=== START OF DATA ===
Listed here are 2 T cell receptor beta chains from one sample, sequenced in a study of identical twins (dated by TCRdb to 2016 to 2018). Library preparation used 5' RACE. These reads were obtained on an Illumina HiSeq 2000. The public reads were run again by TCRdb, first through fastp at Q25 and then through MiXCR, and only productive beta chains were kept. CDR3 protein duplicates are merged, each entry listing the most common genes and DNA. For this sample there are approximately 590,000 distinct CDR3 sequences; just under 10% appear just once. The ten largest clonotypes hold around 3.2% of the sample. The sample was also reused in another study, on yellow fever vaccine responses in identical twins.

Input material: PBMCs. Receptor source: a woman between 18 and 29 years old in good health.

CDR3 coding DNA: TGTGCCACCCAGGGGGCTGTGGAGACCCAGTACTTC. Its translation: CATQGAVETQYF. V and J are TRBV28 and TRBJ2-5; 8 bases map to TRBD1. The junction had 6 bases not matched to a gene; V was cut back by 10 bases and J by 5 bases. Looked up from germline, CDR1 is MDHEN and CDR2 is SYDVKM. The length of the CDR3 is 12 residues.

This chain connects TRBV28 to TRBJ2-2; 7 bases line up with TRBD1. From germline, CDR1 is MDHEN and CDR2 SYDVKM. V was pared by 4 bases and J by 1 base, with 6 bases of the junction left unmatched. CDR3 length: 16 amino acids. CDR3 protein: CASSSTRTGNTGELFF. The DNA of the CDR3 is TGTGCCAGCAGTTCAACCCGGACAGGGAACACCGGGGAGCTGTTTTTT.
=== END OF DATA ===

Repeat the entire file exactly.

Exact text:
Listed here are 2 T cell receptor beta chains from one sample, sequenced in a study of identical twins (dated by TCRdb to 2016 to 2018). Library preparation used 5' RACE. These reads were obtained on an Illumina HiSeq 2000. The public reads were run again by TCRdb, first through fastp at Q25 and then through MiXCR, and only productive beta chains were kept. CDR3 protein duplicates are merged, each entry listing the most common genes and DNA. For this sample there are approximately 590,000 distinct CDR3 sequences; just under 10% appear just once. The ten largest clonotypes hold around 3.2% of the sample. The sample was also reused in another study, on yellow fever vaccine responses in identical twins.

Input material: PBMCs. Receptor source: a woman between 18 and 29 years old in good health.

CDR3 coding DNA: TGTGCCACCCAGGGGGCTGTGGAGACCCAGTACTTC. Its translation: CATQGAVETQYF. V and J are TRBV28 and TRBJ2-5; 8 bases map to TRBD1. The junction had 6 bases not matched to a gene; V was cut back by 10 bases and J by 5 bases. Looked up from germline, CDR1 is MDHEN and CDR2 is SYDVKM. The length of the CDR3 is 12 residues.

This chain connects TRBV28 to TRBJ2-2; 7 bases line up with TRBD1. From germline, CDR1 is MDHEN and CDR2 SYDVKM. V was pared by 4 bases and J by 1 base, with 6 bases of the junction left unmatched. CDR3 length: 16 amino acids. CDR3 protein: CASSSTRTGNTGELFF. The DNA of the CDR3 is TGTGCCAGCAGTTCAACCCGGACAGGGAACACCGGGGAGCTGTTTTTT.